- Secure the scene: Keep everybody out. Get pictures and video immediately. You will need visuals to reference throughout your investigation. Any change made to the scene is a possibility of losing valuable information and insight.
- Interview witnesses: Speak with all of the people involved and the people nearby that had the potential to witness this. It is important to tell people not to guess or assume anything. They should only be telling you the facts of what they saw.
- Collect documentation: Was a JHA performed? What is the procedure? If relevant, is there an SDS? Are there logs or permits? Are there relevant construction drawings or maps? What about user’s manuals or manufacturer’s recommendations? Make sure any paperwork that supports your investigation is included.
- Diagram anything that needs a visual: It doesn’t have to be an AutoCAD drawing, but sketches of the area, placement of equipment, and so on, can be really helpful. Don’t underestimate the power of a good visual. Include any pictures you took.
- Don’t stop there: Once you think you know the reason the incident occurred, push it further. Is that really the root cause? Is an employee’s action really the reason the incident occurred or is their action the result of your failure to properly train them, for example?
- Keep going: Now that you know the root cause, what are you going to do about it? What are the corrective actions? Does a procedure need to be changed? Do additional safety measures need to be implemented? Does new equipment need to be purchased? If so, what is your timeline? Identifying problems and not following through on fixing them can, and most likely will, lead to further incidents.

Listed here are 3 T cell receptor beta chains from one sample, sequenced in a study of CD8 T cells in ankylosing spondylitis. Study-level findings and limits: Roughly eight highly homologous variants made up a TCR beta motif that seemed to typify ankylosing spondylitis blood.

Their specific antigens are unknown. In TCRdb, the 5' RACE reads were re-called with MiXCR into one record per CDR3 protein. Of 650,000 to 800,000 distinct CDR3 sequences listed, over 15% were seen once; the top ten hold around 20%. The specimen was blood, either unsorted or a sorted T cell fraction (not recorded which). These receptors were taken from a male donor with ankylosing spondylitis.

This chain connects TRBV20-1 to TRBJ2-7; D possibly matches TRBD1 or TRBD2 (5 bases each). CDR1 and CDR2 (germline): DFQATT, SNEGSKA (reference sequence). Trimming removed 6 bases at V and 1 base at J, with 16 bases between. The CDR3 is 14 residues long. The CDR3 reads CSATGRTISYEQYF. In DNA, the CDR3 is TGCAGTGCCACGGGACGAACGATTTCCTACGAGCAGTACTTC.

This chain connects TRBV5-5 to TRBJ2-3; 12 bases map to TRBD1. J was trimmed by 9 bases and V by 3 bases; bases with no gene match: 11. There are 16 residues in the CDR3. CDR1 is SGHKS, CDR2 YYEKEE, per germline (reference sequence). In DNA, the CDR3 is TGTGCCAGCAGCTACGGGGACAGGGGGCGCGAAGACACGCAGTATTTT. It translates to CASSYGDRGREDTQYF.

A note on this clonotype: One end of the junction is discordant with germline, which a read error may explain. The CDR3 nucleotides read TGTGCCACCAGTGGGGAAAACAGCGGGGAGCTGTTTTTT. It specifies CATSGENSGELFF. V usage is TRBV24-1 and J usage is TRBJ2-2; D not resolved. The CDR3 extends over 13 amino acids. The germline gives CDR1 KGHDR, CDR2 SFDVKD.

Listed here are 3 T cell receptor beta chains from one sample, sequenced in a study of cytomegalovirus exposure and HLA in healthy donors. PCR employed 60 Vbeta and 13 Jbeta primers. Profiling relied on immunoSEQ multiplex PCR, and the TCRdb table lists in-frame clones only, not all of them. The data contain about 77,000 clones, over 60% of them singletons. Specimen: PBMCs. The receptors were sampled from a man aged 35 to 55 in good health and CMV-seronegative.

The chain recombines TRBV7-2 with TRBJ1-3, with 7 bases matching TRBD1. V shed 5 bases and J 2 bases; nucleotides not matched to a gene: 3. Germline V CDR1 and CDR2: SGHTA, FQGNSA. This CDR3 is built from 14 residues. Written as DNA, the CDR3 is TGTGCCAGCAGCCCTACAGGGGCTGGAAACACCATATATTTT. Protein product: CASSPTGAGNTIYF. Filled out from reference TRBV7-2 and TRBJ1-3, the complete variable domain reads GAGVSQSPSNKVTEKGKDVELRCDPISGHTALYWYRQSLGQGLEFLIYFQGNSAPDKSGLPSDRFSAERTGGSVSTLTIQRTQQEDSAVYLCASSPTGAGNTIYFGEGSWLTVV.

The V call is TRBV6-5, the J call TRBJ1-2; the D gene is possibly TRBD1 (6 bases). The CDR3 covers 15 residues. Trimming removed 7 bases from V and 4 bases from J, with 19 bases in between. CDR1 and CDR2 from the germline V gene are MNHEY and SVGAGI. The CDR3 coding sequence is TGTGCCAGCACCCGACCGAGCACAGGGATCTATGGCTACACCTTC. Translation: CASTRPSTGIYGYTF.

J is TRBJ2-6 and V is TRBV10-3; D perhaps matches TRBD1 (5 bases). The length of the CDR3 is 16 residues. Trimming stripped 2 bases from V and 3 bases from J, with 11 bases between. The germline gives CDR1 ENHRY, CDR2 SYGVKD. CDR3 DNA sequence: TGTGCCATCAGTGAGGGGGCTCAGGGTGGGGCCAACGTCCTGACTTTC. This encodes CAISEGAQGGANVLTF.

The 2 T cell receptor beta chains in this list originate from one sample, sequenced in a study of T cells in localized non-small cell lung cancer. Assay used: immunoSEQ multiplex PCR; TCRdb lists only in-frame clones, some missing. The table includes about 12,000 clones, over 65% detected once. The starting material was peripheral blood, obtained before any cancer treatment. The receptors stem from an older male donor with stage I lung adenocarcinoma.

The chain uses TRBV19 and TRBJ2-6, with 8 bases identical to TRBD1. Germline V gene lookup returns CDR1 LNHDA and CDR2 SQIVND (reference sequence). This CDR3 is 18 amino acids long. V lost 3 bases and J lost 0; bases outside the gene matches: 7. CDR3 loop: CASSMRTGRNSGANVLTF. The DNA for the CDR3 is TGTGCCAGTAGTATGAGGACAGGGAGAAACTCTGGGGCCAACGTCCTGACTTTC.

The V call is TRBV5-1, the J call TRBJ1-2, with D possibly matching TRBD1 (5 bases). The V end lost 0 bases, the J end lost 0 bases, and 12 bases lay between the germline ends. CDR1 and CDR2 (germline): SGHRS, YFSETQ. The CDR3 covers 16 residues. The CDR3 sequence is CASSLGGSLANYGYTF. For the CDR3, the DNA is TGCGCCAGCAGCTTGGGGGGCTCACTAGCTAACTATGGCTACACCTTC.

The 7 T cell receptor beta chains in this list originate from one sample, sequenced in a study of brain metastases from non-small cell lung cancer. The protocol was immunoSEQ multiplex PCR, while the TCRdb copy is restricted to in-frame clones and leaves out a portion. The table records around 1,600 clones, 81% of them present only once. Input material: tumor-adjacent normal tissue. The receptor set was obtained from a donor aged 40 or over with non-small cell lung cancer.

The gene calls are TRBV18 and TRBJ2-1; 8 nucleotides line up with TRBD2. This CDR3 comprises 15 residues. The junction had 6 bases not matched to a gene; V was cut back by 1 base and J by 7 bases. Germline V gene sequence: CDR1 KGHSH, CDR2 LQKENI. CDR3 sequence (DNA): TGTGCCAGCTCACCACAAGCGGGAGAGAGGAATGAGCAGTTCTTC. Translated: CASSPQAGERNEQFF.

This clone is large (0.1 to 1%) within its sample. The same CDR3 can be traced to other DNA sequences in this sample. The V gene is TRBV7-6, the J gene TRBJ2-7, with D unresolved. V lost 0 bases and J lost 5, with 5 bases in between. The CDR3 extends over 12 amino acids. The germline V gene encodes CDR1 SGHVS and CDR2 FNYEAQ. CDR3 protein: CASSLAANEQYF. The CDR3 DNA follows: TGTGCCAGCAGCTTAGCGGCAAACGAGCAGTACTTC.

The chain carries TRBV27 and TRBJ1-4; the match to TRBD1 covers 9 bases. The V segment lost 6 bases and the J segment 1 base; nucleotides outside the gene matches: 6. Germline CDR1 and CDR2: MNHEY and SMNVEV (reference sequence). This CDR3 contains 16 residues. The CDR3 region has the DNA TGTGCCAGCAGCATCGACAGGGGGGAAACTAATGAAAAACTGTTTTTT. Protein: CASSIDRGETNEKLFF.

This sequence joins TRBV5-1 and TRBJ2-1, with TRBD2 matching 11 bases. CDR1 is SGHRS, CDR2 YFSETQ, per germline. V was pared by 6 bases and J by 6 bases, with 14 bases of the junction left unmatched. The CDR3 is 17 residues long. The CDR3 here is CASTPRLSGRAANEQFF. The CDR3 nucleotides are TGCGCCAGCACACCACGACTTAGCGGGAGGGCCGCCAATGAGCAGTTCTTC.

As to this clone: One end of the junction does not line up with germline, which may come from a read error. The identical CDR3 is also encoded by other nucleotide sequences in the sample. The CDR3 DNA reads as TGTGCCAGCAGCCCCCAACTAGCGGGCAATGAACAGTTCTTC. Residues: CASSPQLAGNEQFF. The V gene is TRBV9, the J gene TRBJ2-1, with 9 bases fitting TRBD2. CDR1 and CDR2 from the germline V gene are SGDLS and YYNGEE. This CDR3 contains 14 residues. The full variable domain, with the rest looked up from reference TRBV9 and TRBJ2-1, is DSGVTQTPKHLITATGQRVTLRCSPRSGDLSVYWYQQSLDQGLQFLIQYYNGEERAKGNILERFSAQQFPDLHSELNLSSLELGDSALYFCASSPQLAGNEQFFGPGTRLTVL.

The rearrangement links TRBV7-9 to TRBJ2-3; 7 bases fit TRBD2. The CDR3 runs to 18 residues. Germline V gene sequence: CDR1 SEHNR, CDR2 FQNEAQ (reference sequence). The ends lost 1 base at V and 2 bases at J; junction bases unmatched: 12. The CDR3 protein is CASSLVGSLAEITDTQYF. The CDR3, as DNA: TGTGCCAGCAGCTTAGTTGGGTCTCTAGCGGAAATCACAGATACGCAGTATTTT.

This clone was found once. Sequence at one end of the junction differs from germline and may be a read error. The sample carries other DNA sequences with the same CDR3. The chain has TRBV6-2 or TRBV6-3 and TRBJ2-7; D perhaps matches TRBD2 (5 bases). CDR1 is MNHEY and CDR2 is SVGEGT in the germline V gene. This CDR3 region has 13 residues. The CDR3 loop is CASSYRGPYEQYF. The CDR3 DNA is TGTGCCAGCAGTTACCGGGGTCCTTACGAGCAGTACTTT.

From a financial standpoint, turning your worker’s compensation case over to the insurance company and washing your hands of it is a bad idea. You want to be active in the process. Ensure that employees are making it to their appointments. Discuss your return-to-work policies with the insurance carrier and with the employee (Don’t have any? Develop them). Make sure you are checking in to see how the employee is doing. Employees who feel abandoned after an incident become disgruntled employees. Stay involved to both help the costs from skyrocketing and to make sure your employee is being treated well. Remember, they didn’t intend to get hurt. Even if they did something incorrectly, most likely they were just trying to put food on the table for their family.
Reacting to an incident is exactly what you shouldn’t be doing. If your procedures after an incident takes place are reactionary, you will miss things. Bad injuries could become worse. One could become multiple. First-aids can turn to time away from work. An isolated incident can become frequent occurrences. An easy fix can turn into a wildly expensive, complicated solution. Know what you’re going to do, train your people to do it, have a written plan, execute it, and then, if you have to put it into action, review it to see if it was performed successfully or if changes need to be made. As they say, plan for the worst, then hope for the best.